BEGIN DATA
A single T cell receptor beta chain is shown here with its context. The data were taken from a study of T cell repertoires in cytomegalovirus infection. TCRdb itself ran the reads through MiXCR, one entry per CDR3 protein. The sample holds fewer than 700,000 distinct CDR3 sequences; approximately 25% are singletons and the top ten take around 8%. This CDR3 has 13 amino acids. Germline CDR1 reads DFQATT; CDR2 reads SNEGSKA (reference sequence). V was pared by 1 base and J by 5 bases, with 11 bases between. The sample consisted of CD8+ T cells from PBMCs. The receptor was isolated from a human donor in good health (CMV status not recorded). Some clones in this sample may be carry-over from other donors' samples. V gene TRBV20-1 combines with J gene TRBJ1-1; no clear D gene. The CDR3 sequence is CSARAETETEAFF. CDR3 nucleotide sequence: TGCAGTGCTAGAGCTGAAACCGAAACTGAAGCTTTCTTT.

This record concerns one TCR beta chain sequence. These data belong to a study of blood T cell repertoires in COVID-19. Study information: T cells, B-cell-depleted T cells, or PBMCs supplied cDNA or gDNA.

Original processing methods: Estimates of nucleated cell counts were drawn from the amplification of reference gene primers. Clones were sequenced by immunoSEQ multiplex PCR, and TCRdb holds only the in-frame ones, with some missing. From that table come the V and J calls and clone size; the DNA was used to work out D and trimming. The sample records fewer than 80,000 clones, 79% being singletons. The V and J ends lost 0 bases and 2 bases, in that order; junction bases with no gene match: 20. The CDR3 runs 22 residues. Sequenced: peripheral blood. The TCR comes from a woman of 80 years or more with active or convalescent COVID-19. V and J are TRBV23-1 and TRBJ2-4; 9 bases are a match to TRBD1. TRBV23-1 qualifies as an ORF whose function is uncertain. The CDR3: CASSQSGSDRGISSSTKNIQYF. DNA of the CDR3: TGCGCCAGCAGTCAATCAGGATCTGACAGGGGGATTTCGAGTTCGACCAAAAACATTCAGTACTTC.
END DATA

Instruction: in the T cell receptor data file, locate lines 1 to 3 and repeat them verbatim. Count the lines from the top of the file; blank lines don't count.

A single T cell receptor beta chain is shown here with its context. The data were taken from a study of T cell repertoires in cytomegalovirus infection. TCRdb itself ran the reads through MiXCR, one entry per CDR3 protein. The sample holds fewer than 700,000 distinct CDR3 sequences; approximately 25% are singletons and the top ten take around 8%. This CDR3 has 13 amino acids. Germline CDR1 reads DFQATT; CDR2 reads SNEGSKA (reference sequence). V was pared by 1 base and J by 5 bases, with 11 bases between. The sample consisted of CD8+ T cells from PBMCs. The receptor was isolated from a human donor in good health (CMV status not recorded). Some clones in this sample may be carry-over from other donors' samples. V gene TRBV20-1 combines with J gene TRBJ1-1; no clear D gene. The CDR3 sequence is CSARAETETEAFF. CDR3 nucleotide sequence: TGCAGTGCTAGAGCTGAAACCGAAACTGAAGCTTTCTTT.

This record concerns one TCR beta chain sequence. These data belong to a study of blood T cell repertoires in COVID-19. Study information: T cells, B-cell-depleted T cells, or PBMCs supplied cDNA or gDNA.

Original processing methods: Estimates of nucleated cell counts were drawn from the amplification of reference gene primers. Clones were sequenced by immunoSEQ multiplex PCR, and TCRdb holds only the in-frame ones, with some missing. From that table come the V and J calls and clone size; the DNA was used to work out D and trimming. The sample records fewer than 80,000 clones, 79% being singletons. The V and J ends lost 0 bases and 2 bases, in that order; junction bases with no gene match: 20. The CDR3 runs 22 residues. Sequenced: peripheral blood. The TCR comes from a woman of 80 years or more with active or convalescent COVID-19. V and J are TRBV23-1 and TRBJ2-4; 9 bases are a match to TRBD1. TRBV23-1 qualifies as an ORF whose function is uncertain. The CDR3: CASSQSGSDRGISSSTKNIQYF. DNA of the CDR3: TGCGCCAGCAGTCAATCAGGATCTGACAGGGGGATTTCGAGTTCGACCAAAAACATTCAGTACTTC.